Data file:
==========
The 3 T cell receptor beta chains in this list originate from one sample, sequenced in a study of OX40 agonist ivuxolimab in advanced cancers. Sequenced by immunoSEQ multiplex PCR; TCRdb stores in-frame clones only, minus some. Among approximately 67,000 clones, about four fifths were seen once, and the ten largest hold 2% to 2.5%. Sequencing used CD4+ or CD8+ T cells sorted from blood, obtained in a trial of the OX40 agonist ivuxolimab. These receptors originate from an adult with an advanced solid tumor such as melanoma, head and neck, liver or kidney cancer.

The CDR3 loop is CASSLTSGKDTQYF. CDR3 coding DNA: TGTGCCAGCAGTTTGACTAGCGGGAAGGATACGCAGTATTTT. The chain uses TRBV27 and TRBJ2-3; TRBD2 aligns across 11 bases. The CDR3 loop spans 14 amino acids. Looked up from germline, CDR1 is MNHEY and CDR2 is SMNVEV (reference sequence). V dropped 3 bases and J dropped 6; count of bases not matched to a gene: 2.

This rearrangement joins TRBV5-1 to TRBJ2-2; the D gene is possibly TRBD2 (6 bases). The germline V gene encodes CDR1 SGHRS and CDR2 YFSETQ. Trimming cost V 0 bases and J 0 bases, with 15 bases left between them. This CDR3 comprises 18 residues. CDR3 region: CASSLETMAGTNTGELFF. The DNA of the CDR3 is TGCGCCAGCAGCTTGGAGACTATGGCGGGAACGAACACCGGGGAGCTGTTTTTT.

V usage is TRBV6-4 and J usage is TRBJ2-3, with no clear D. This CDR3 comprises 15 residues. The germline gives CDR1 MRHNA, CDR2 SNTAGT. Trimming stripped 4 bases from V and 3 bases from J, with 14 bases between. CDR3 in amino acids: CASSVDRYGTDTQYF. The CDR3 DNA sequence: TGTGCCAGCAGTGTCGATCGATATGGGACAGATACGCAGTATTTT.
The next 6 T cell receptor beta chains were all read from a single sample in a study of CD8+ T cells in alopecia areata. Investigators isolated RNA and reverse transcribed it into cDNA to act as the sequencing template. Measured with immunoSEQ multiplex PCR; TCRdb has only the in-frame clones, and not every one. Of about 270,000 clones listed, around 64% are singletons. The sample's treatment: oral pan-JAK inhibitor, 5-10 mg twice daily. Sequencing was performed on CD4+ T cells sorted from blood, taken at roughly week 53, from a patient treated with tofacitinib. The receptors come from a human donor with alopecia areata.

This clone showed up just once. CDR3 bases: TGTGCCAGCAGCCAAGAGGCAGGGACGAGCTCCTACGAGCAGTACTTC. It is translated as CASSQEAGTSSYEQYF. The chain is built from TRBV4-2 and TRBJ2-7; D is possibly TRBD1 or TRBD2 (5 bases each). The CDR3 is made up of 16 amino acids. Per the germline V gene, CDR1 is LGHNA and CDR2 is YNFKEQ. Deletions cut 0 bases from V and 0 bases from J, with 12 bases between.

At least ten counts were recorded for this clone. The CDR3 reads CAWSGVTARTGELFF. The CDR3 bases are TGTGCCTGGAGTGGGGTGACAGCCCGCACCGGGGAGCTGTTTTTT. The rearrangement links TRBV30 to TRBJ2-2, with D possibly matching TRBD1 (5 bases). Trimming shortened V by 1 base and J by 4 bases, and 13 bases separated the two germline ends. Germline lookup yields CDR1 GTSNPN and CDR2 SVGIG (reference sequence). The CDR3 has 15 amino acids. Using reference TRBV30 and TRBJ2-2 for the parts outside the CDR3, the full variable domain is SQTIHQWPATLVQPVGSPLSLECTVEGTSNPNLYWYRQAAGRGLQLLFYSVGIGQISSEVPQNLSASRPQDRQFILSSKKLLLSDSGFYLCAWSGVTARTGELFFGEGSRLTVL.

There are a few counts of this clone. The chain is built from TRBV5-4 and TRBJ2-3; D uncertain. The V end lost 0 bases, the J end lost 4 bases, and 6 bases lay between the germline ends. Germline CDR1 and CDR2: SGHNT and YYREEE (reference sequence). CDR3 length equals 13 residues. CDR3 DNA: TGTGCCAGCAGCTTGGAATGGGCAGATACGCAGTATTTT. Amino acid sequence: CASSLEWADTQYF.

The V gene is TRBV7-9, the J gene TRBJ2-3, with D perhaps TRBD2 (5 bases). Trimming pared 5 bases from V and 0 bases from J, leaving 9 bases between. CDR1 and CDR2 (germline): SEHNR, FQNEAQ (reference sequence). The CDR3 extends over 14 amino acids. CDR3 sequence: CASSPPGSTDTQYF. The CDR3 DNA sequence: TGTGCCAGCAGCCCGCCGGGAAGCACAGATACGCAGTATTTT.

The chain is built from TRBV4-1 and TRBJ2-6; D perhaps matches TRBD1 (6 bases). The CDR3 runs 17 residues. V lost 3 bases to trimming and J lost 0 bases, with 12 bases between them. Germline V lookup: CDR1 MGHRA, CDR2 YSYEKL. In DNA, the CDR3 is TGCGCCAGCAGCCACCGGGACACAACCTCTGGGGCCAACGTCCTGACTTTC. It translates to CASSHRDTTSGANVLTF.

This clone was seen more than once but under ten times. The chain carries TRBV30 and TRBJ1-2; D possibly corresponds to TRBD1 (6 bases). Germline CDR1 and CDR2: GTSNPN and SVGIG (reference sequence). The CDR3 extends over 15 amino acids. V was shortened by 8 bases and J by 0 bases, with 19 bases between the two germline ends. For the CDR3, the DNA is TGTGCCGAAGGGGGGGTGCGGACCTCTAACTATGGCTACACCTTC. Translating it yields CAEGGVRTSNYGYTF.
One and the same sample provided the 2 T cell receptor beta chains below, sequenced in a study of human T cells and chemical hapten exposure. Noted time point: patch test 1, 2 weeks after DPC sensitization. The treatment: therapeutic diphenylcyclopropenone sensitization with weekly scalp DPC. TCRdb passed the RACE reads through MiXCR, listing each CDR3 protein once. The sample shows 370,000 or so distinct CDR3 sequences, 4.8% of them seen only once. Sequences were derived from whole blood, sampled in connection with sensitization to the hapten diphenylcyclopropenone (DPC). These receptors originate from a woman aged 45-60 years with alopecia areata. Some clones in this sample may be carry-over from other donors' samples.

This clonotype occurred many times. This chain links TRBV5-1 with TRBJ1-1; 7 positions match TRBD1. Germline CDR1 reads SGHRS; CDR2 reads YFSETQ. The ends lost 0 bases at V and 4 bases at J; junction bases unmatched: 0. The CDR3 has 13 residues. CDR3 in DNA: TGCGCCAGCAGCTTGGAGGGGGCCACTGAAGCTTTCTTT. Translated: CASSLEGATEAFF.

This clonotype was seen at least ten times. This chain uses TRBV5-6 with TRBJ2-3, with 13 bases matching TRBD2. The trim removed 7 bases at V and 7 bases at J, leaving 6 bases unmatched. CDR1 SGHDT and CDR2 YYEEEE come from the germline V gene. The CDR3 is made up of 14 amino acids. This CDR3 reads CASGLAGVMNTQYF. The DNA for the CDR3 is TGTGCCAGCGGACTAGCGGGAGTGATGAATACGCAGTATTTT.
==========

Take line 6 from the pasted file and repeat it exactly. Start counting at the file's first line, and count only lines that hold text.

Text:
This clone showed up just once. CDR3 bases: TGTGCCAGCAGCCAAGAGGCAGGGACGAGCTCCTACGAGCAGTACTTC. It is translated as CASSQEAGTSSYEQYF. The chain is built from TRBV4-2 and TRBJ2-7; D is possibly TRBD1 or TRBD2 (5 bases each). The CDR3 is made up of 16 amino acids. Per the germline V gene, CDR1 is LGHNA and CDR2 is YNFKEQ. Deletions cut 0 bases from V and 0 bases from J, with 12 bases between.